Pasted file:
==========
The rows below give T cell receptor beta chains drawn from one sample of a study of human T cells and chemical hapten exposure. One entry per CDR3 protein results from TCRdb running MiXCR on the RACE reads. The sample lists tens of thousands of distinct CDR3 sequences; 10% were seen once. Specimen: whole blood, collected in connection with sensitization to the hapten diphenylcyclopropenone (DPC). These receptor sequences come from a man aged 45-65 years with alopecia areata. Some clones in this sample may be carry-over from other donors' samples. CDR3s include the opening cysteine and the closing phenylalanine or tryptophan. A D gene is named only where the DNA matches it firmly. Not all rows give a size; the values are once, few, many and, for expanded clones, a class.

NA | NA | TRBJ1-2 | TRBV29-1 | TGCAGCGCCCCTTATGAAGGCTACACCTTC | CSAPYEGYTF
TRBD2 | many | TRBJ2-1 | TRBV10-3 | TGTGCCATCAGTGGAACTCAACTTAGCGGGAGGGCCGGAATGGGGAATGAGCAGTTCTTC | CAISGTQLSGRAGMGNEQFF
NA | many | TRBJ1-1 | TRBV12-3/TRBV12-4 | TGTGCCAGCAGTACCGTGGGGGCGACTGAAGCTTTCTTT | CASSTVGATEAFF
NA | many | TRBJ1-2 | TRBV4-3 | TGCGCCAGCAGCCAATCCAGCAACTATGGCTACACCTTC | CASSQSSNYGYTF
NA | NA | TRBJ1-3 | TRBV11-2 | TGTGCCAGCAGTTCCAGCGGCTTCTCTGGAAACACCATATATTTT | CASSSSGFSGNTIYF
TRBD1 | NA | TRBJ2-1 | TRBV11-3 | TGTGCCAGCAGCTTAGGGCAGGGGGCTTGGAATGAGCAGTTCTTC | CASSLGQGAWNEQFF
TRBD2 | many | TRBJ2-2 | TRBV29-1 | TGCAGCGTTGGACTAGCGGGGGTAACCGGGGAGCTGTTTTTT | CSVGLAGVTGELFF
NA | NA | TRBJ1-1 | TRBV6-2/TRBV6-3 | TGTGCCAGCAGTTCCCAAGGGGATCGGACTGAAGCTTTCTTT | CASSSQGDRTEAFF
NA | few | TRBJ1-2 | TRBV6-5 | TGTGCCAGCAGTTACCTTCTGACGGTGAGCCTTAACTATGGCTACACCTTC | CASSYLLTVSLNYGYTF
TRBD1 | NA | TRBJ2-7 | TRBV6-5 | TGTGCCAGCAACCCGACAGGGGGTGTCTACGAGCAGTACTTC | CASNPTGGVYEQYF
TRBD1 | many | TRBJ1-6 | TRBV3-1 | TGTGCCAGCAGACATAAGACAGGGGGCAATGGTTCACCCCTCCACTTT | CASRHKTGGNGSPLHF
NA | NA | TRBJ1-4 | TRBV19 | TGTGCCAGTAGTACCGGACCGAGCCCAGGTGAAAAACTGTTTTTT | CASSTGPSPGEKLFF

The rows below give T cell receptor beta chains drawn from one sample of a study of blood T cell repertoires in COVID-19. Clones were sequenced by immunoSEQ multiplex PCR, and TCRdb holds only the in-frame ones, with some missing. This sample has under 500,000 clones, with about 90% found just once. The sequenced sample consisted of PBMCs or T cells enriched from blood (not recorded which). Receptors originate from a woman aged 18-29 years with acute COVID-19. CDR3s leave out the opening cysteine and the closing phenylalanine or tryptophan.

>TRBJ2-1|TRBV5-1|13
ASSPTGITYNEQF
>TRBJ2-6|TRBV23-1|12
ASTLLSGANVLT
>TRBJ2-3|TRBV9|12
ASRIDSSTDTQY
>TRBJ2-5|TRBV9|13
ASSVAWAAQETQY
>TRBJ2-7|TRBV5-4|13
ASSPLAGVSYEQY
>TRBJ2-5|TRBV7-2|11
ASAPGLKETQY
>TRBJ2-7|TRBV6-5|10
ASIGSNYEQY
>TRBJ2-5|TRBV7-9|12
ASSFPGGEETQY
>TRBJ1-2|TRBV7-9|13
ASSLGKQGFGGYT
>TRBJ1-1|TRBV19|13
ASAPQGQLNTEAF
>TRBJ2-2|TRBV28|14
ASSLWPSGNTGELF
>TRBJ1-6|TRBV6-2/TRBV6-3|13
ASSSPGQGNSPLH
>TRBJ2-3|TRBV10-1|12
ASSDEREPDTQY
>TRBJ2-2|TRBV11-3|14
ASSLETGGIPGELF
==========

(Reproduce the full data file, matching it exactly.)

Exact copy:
The rows below give T cell receptor beta chains drawn from one sample of a study of human T cells and chemical hapten exposure. One entry per CDR3 protein results from TCRdb running MiXCR on the RACE reads. The sample lists tens of thousands of distinct CDR3 sequences; 10% were seen once. Specimen: whole blood, collected in connection with sensitization to the hapten diphenylcyclopropenone (DPC). These receptor sequences come from a man aged 45-65 years with alopecia areata. Some clones in this sample may be carry-over from other donors' samples. CDR3s include the opening cysteine and the closing phenylalanine or tryptophan. A D gene is named only where the DNA matches it firmly. Not all rows give a size; the values are once, few, many and, for expanded clones, a class.

NA | NA | TRBJ1-2 | TRBV29-1 | TGCAGCGCCCCTTATGAAGGCTACACCTTC | CSAPYEGYTF
TRBD2 | many | TRBJ2-1 | TRBV10-3 | TGTGCCATCAGTGGAACTCAACTTAGCGGGAGGGCCGGAATGGGGAATGAGCAGTTCTTC | CAISGTQLSGRAGMGNEQFF
NA | many | TRBJ1-1 | TRBV12-3/TRBV12-4 | TGTGCCAGCAGTACCGTGGGGGCGACTGAAGCTTTCTTT | CASSTVGATEAFF
NA | many | TRBJ1-2 | TRBV4-3 | TGCGCCAGCAGCCAATCCAGCAACTATGGCTACACCTTC | CASSQSSNYGYTF
NA | NA | TRBJ1-3 | TRBV11-2 | TGTGCCAGCAGTTCCAGCGGCTTCTCTGGAAACACCATATATTTT | CASSSSGFSGNTIYF
TRBD1 | NA | TRBJ2-1 | TRBV11-3 | TGTGCCAGCAGCTTAGGGCAGGGGGCTTGGAATGAGCAGTTCTTC | CASSLGQGAWNEQFF
TRBD2 | many | TRBJ2-2 | TRBV29-1 | TGCAGCGTTGGACTAGCGGGGGTAACCGGGGAGCTGTTTTTT | CSVGLAGVTGELFF
NA | NA | TRBJ1-1 | TRBV6-2/TRBV6-3 | TGTGCCAGCAGTTCCCAAGGGGATCGGACTGAAGCTTTCTTT | CASSSQGDRTEAFF
NA | few | TRBJ1-2 | TRBV6-5 | TGTGCCAGCAGTTACCTTCTGACGGTGAGCCTTAACTATGGCTACACCTTC | CASSYLLTVSLNYGYTF
TRBD1 | NA | TRBJ2-7 | TRBV6-5 | TGTGCCAGCAACCCGACAGGGGGTGTCTACGAGCAGTACTTC | CASNPTGGVYEQYF
TRBD1 | many | TRBJ1-6 | TRBV3-1 | TGTGCCAGCAGACATAAGACAGGGGGCAATGGTTCACCCCTCCACTTT | CASRHKTGGNGSPLHF
NA | NA | TRBJ1-4 | TRBV19 | TGTGCCAGTAGTACCGGACCGAGCCCAGGTGAAAAACTGTTTTTT | CASSTGPSPGEKLFF

The rows below give T cell receptor beta chains drawn from one sample of a study of blood T cell repertoires in COVID-19. Clones were sequenced by immunoSEQ multiplex PCR, and TCRdb holds only the in-frame ones, with some missing. This sample has under 500,000 clones, with about 90% found just once. The sequenced sample consisted of PBMCs or T cells enriched from blood (not recorded which). Receptors originate from a woman aged 18-29 years with acute COVID-19. CDR3s leave out the opening cysteine and the closing phenylalanine or tryptophan.

>TRBJ2-1|TRBV5-1|13
ASSPTGITYNEQF
>TRBJ2-6|TRBV23-1|12
ASTLLSGANVLT
>TRBJ2-3|TRBV9|12
ASRIDSSTDTQY
>TRBJ2-5|TRBV9|13
ASSVAWAAQETQY
>TRBJ2-7|TRBV5-4|13
ASSPLAGVSYEQY
>TRBJ2-5|TRBV7-2|11
ASAPGLKETQY
>TRBJ2-7|TRBV6-5|10
ASIGSNYEQY
>TRBJ2-5|TRBV7-9|12
ASSFPGGEETQY
>TRBJ1-2|TRBV7-9|13
ASSLGKQGFGGYT
>TRBJ1-1|TRBV19|13
ASAPQGQLNTEAF
>TRBJ2-2|TRBV28|14
ASSLWPSGNTGELF
>TRBJ1-6|TRBV6-2/TRBV6-3|13
ASSSPGQGNSPLH
>TRBJ2-3|TRBV10-1|12
ASSDEREPDTQY
>TRBJ2-2|TRBV11-3|14
ASSLETGGIPGELF